3. Cultivate friends who are all ages. My mother is 90 and still writing prochoice letters to her local paper; my friend, teacher, and mentor, Hope Hale Davis, is 99 and still teaching writing. Who’s old? We all live longer, and I may be only halfway through.
4. Spiritual communities. No matter what flavor you pick, having a daily discipline and other people who share your search for something deeper will keep you focused on simple daily pleasures and hope for living forward, not in the past.
5. The arts. If you write or paint or act or perform, you get better with practice, year by year. You often get less self-centered and more involved in the craft itself and in the joy of being “one among.”
March 25, 2003: Danger from ‘embedded’ reporters
Granted, the “embedded” reporters in Iraq and outlying countries are brave and dedicated, but I think the armed forces get more out of them than the public does. If the reporters give out information about our great power, it will scare the enemy; if they give out information that’s untrue, they will confuse the enemy. Could not our leadership be using them for both of these purposes? After all, reporters depend on the people they are covering (the US armed forces) for protection, water, food, and shelter.
I know members of the media have waited for this opportunity since the Gulf War, when they were shut out from the front lines. I hope their professional love of excitement and getting the story do not impair their judgment about reporting “objectively.” Even this is compromised, given their list of “do not reports.” I will continue to consider the source when I read news from the war.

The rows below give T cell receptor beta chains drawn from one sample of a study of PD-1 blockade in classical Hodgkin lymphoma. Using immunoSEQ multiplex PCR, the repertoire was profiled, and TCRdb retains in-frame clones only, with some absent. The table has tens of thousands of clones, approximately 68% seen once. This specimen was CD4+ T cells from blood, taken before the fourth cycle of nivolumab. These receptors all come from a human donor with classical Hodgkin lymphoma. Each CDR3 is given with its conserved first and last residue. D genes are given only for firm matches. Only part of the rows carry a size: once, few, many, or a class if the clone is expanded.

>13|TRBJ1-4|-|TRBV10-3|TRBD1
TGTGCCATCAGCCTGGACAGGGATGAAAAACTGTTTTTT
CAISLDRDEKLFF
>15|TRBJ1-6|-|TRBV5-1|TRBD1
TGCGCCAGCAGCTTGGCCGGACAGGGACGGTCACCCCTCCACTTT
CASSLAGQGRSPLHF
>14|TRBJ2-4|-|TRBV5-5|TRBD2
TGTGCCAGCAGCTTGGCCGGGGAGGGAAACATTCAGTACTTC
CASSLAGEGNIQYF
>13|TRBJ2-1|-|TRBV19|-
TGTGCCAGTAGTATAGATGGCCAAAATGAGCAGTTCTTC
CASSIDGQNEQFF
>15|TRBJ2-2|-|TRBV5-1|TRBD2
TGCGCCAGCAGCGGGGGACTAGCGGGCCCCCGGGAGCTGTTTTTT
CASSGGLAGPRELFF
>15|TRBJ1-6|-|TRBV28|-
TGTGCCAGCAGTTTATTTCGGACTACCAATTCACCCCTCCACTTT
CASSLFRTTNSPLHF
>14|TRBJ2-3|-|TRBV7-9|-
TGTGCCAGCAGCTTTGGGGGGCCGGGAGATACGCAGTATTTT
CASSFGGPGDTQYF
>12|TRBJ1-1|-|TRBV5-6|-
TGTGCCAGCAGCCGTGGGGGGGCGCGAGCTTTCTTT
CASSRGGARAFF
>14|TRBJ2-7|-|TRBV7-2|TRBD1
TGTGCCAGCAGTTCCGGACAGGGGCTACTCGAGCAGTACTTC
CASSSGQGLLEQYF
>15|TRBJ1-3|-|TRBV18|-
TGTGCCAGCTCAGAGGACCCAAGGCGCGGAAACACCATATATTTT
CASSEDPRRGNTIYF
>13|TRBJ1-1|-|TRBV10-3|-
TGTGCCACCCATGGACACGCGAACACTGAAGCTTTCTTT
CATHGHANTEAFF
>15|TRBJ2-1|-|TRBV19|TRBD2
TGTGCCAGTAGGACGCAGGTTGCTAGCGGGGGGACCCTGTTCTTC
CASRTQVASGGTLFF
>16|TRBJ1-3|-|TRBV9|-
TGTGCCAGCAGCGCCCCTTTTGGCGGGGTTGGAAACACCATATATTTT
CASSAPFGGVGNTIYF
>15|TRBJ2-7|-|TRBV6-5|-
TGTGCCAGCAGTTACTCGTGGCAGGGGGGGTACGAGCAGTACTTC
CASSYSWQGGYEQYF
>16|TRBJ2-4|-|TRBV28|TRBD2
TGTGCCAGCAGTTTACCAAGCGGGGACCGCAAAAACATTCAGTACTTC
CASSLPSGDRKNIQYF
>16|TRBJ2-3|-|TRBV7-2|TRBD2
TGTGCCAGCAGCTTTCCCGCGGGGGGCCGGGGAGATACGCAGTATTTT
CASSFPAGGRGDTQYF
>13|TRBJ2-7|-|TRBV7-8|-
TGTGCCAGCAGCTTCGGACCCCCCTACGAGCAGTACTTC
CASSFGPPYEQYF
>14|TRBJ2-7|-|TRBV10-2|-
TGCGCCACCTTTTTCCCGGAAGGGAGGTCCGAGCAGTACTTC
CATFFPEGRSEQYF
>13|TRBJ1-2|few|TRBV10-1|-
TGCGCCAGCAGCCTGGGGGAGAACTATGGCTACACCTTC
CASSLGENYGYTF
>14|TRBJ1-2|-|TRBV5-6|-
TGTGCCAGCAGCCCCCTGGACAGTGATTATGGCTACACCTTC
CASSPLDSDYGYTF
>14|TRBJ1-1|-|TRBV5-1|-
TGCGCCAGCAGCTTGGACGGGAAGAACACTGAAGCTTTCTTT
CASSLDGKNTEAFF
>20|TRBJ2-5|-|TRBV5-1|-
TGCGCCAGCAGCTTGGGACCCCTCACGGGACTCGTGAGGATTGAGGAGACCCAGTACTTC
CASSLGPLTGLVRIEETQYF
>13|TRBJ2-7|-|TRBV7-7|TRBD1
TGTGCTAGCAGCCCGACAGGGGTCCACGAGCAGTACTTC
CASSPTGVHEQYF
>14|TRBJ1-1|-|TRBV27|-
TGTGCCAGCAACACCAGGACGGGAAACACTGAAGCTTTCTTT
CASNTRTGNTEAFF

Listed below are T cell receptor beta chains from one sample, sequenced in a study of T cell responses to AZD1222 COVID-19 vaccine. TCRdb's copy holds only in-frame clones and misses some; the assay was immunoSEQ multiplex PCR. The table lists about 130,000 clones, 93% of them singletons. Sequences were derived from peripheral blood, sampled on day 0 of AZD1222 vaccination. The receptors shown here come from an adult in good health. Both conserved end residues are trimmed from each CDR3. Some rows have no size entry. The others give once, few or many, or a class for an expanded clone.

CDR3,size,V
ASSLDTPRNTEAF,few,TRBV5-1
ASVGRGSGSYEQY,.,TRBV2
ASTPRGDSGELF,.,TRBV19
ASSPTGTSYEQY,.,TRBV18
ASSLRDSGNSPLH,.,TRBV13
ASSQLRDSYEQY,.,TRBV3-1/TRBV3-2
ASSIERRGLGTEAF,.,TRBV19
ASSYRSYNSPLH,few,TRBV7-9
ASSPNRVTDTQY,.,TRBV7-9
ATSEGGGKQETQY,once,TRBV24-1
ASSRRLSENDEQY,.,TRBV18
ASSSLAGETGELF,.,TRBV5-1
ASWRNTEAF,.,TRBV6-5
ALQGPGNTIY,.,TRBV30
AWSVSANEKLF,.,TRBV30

Aug. 18, 2002: With apologies to Woody Guthrie, she sings: This lane’s a bike lane
Re the article in City Weekly (Aug. 4, “Wheel fun, or a wheel pain?”): I am a lifelong three-speed biker who has ridden Rosinante, Black Beauty, Buttermilk, Big Red, Dada, Pol, and Zonker through the streets of Boston/Cambridge for the past 35 years. I wish to report that yes, I have been doored. I have also been “cigaretted.” A casually tossed ciggie butt (not pretty in the first place) has almost hit me more than once.
I will stop: (1) creeping up one-way streets, (2) going through red lights when there’s no one in sight, and (3) smiling as I ride by SUVs in rush-hour when Massachusetts drivers: (1) stop at stop signs, (2) don’t gun the pedal at red (let alone yellow) lights, and (3) stop making U-turns at least three times a day. My bad, their bad; there’s enough hypocrisy to go around for both camps.
For now, I sing as loudly as I can (with apologies to Woody Guthrie and his estate): “This lane’s a bike lane, this lane is MY lane, if you don’t get off, I’ll ring your head off (ring-ring); This lane is MY lane, this lane’s a bike lane, This lane was made for bikes like me!” Nobody bothers me.
Dec. 14, 2001: Beyond good and evil
Chet Raymo’s column “The gray areas save the world” (Page F2, Dec. 11) could well have run on the op-ed page. He speaks for gray, “not black or white. Good or evil. Truth or falsity. Yes or no.”